On the initial visit on a weekend evening, we were seated fairly quickly and ordered glasses of wine, which took several minutes longer than we thought it should take. We immediately ordered sushi rolls and after about 15 minutes passed, I asked our server how our order was doing. She politely informed us that it takes about 25 minutes for an order. All I could think of was that in all the restaurants I have experienced over the last few years for sushi rolls, I do not recall ever waiting 20 minutes or more. We did this time. The next round of sushi arrived in less time, but still more time than we thought acceptable.
Having worked in restaurants for 15 years, including my own for several of those years, I understand that a kitchen can get overwhelmed, a cook or a server doesn’t show up or cuts themselves and suddenly you are “in the weeds.” So I return for another visit and again my party is seated right away. On this occasion the service was better. It felt like it still took a little too long for our selections to arrive for each item ordered, compared to what we were used to at so many other sushi eateries. We enjoyed our selections even more than on the previous visit, especially Gone with the Wind.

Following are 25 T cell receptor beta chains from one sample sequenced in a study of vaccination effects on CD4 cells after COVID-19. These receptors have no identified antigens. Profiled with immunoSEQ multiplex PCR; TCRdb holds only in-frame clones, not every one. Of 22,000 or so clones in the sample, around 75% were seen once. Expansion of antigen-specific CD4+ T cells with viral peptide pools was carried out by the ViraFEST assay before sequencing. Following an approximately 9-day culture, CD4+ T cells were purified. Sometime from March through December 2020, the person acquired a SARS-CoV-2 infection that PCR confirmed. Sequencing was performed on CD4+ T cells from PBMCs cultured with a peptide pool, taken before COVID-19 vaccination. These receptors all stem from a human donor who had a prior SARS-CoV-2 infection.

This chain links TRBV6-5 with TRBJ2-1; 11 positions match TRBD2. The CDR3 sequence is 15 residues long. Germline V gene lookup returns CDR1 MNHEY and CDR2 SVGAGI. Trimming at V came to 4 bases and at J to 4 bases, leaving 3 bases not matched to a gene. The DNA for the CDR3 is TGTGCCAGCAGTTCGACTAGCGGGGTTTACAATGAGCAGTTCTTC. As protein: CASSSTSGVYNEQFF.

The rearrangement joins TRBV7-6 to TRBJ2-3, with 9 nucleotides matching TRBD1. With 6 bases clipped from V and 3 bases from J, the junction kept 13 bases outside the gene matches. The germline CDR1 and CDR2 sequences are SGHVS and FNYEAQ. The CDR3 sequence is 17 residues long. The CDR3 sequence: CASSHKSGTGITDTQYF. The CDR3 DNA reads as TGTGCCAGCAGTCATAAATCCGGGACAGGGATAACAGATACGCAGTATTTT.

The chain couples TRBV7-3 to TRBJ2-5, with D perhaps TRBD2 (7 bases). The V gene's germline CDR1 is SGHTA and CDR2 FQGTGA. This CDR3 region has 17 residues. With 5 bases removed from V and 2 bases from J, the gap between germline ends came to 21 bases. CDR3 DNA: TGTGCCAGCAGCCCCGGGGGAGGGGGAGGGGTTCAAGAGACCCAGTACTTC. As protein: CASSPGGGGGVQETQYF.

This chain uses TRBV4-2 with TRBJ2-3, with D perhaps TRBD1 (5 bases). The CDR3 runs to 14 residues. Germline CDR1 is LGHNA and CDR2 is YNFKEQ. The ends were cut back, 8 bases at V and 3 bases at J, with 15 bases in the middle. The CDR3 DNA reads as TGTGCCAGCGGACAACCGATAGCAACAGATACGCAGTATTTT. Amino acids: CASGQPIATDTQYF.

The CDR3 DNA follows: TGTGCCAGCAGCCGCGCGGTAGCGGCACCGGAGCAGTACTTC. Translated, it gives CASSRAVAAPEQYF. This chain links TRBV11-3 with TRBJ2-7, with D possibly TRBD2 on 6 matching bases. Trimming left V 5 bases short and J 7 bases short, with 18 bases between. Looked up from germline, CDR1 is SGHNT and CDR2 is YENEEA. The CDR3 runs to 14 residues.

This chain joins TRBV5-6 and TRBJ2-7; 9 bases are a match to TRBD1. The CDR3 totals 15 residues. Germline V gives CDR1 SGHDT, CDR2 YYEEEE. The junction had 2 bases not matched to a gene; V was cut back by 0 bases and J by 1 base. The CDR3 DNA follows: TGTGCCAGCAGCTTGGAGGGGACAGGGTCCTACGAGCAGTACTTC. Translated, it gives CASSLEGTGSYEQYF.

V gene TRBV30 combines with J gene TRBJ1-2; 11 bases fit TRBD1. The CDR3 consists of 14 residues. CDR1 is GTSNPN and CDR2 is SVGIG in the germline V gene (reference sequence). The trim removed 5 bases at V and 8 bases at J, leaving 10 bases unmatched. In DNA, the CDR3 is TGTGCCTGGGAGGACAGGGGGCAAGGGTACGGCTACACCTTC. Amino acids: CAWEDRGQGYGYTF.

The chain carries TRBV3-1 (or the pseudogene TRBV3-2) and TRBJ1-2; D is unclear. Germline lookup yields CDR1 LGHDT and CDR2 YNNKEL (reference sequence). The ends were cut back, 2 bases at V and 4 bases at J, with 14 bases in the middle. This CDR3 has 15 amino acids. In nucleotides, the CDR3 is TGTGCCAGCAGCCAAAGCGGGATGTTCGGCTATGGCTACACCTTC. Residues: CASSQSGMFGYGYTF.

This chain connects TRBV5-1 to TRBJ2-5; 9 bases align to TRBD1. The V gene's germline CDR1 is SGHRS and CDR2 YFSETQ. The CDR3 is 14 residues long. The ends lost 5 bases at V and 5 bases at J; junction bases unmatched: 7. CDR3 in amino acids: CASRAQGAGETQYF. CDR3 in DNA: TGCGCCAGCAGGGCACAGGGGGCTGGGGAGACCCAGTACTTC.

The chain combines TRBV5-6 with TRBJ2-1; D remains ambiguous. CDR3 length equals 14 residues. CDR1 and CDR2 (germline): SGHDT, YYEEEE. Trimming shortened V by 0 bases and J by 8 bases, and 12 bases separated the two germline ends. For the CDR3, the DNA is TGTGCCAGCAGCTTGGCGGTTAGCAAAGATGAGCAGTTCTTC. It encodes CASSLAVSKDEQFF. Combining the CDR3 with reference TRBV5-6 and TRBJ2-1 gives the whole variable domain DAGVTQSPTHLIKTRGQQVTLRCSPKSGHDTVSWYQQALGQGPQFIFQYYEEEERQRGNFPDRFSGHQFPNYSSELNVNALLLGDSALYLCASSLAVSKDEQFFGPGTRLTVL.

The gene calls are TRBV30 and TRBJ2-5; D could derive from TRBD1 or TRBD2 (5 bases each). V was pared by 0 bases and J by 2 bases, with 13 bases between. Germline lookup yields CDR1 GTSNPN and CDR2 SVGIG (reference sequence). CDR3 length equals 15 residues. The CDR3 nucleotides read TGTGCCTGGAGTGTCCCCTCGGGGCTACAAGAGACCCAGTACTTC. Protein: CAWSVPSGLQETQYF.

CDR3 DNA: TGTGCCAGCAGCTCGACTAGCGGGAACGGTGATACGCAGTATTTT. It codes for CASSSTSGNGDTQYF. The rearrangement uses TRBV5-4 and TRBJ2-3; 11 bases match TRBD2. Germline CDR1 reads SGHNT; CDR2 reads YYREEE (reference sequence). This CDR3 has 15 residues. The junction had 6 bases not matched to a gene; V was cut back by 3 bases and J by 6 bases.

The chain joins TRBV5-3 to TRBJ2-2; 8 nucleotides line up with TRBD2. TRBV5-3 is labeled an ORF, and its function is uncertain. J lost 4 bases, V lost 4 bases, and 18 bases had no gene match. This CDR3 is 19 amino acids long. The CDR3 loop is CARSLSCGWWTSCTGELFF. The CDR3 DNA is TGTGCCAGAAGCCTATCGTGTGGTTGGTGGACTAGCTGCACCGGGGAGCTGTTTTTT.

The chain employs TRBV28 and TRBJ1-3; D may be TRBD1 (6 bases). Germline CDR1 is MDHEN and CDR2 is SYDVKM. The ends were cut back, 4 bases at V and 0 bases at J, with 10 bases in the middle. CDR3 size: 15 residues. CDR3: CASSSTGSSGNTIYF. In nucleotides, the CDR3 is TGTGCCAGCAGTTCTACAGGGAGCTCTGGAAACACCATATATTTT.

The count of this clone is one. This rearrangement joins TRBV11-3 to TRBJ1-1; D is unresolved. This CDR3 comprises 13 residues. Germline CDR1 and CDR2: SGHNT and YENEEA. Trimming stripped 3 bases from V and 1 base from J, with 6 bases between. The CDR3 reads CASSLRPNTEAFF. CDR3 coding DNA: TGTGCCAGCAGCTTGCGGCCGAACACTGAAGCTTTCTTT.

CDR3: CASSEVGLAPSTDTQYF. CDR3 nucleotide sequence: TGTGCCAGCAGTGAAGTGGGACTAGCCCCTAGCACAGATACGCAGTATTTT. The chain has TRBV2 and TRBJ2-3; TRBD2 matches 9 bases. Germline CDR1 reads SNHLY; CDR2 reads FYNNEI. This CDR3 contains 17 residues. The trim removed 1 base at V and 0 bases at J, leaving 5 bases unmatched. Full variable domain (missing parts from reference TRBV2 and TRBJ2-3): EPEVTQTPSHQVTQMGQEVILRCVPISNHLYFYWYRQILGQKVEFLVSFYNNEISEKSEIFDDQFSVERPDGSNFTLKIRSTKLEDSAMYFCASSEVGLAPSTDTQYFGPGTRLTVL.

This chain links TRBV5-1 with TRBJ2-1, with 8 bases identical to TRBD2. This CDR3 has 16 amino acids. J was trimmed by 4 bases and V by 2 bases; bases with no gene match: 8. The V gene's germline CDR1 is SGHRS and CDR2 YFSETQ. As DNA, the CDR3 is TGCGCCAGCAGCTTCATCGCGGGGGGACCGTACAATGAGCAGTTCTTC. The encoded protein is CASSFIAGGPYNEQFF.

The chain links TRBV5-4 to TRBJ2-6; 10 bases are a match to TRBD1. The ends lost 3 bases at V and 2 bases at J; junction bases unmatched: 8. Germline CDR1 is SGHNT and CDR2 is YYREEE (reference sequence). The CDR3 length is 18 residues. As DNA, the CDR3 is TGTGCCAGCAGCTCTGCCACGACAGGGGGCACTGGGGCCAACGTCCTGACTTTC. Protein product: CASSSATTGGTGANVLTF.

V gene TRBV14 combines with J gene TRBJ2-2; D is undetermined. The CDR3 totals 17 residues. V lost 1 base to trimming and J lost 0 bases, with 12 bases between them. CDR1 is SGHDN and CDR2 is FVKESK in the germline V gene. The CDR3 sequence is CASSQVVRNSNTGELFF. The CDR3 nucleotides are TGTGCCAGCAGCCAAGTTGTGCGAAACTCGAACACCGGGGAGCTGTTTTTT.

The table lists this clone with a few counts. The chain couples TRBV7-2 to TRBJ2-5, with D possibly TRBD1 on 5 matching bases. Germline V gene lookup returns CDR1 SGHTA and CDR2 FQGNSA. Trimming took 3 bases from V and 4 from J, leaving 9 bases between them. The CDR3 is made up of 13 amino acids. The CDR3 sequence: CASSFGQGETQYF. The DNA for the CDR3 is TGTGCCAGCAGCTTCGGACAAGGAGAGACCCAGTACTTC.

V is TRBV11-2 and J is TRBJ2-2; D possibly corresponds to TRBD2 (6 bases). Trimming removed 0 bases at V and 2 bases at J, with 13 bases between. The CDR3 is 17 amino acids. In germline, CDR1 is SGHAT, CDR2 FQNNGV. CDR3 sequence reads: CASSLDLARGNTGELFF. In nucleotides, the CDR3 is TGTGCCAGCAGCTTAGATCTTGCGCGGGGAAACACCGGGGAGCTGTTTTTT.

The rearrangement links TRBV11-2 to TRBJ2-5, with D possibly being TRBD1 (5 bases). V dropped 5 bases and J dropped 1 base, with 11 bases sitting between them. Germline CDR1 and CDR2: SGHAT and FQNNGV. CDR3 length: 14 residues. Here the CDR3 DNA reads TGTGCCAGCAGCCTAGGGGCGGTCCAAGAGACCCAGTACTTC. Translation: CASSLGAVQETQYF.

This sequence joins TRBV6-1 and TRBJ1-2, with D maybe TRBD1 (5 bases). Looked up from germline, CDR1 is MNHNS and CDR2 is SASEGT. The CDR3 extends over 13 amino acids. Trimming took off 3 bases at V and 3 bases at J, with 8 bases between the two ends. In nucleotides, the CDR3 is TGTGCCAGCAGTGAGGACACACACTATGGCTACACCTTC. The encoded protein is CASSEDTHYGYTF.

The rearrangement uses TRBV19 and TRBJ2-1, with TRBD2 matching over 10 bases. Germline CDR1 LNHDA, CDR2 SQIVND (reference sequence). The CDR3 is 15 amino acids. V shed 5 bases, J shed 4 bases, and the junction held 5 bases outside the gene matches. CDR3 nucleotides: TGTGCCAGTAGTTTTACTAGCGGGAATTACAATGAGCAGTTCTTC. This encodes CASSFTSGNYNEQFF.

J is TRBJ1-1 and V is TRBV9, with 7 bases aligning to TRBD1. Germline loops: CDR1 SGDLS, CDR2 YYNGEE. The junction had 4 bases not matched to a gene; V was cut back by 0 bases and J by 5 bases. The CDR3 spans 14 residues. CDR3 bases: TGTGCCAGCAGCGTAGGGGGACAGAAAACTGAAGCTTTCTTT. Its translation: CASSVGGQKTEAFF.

The adage ‘third time’s the charm’ doesn’t always hold true. Again, on a weekend evening, we stopped in after 8 p.m. as the evening rush was ending. We decided to sit at the sushi bar in hopes service might be a bit faster; we were hungry. In short order, the server arrived and we ordered wine, beer, tempura and sushi. A few minutes later wine arrived. Five minutes later I asked about the Sapporo beer; he looked surprised and came right back with it. I was hoping for a glass as the bottle is 20 ounces; a bit large to drink from.